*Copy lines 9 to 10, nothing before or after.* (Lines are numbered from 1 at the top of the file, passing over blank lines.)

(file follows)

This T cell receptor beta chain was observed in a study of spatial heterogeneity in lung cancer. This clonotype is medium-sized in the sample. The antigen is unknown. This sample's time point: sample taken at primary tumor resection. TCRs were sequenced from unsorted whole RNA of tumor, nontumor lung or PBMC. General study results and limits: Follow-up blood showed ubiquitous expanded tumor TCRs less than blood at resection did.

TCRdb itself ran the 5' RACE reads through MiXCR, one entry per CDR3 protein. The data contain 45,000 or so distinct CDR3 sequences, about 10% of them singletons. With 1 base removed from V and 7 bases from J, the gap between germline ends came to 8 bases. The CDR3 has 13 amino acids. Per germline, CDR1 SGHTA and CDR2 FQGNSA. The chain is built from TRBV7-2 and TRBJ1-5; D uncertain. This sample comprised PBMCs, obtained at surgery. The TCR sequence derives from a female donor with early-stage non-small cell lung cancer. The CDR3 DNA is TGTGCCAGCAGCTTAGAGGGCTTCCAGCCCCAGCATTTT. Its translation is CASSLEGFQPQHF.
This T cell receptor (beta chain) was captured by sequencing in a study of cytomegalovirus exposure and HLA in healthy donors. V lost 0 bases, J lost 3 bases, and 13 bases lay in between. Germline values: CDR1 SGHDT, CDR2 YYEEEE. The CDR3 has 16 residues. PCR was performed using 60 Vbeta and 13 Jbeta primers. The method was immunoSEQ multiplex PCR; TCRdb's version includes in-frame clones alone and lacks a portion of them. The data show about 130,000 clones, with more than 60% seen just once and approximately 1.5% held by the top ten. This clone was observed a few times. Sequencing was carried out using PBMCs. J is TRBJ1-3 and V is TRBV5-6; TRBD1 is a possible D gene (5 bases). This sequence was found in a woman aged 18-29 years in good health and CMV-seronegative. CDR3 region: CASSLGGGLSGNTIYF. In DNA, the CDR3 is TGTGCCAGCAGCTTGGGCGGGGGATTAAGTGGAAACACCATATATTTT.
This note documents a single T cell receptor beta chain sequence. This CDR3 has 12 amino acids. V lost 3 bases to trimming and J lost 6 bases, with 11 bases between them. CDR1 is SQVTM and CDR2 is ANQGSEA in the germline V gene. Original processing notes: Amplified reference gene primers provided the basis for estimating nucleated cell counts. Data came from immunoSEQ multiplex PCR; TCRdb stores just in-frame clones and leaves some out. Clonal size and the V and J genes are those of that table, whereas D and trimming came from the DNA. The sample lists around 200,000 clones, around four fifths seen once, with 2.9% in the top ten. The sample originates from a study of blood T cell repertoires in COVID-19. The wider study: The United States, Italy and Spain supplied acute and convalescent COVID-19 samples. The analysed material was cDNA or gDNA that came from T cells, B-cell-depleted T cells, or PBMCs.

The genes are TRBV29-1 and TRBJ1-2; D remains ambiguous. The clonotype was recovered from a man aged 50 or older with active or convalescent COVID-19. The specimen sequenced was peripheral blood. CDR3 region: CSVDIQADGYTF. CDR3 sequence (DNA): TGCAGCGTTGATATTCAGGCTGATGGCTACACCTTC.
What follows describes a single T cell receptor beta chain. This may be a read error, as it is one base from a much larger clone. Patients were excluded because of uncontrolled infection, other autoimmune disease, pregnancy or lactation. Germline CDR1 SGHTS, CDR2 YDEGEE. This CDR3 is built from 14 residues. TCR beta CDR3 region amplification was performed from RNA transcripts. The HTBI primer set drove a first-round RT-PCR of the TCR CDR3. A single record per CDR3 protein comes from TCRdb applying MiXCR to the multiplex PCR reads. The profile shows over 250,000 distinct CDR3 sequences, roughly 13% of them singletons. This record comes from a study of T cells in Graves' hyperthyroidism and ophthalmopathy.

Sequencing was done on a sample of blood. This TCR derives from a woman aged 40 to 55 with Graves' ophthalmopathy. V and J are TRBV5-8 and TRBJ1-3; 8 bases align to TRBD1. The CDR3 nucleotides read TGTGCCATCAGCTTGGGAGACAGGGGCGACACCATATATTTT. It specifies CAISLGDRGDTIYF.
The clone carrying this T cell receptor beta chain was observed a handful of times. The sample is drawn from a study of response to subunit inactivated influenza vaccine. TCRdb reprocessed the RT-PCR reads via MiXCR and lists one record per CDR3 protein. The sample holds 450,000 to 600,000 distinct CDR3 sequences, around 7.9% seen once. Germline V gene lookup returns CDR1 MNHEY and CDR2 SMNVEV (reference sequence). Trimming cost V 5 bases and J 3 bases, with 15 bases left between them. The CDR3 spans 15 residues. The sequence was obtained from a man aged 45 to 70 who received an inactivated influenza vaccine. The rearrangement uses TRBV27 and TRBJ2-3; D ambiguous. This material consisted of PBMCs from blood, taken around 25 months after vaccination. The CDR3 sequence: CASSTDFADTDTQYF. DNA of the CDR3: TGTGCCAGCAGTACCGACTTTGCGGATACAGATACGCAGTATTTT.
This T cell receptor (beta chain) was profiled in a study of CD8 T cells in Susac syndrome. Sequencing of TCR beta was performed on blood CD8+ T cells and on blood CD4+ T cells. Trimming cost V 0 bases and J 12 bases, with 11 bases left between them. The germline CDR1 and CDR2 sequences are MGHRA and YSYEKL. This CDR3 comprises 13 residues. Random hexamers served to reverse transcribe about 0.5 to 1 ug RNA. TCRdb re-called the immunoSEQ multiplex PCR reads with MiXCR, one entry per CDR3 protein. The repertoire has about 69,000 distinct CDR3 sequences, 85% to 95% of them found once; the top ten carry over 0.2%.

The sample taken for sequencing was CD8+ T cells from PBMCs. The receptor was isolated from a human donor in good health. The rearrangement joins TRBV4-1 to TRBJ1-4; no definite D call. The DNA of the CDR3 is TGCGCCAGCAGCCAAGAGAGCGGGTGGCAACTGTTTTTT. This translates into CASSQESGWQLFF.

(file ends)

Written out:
This T cell receptor (beta chain) was profiled in a study of CD8 T cells in Susac syndrome. Sequencing of TCR beta was performed on blood CD8+ T cells and on blood CD4+ T cells. Trimming cost V 0 bases and J 12 bases, with 11 bases left between them. The germline CDR1 and CDR2 sequences are MGHRA and YSYEKL. This CDR3 comprises 13 residues. Random hexamers served to reverse transcribe about 0.5 to 1 ug RNA. TCRdb re-called the immunoSEQ multiplex PCR reads with MiXCR, one entry per CDR3 protein. The repertoire has about 69,000 distinct CDR3 sequences, 85% to 95% of them found once; the top ten carry over 0.2%.

The sample taken for sequencing was CD8+ T cells from PBMCs. The receptor was isolated from a human donor in good health. The rearrangement joins TRBV4-1 to TRBJ1-4; no definite D call. The DNA of the CDR3 is TGCGCCAGCAGCCAAGAGAGCGGGTGGCAACTGTTTTTT. This translates into CASSQESGWQLFF.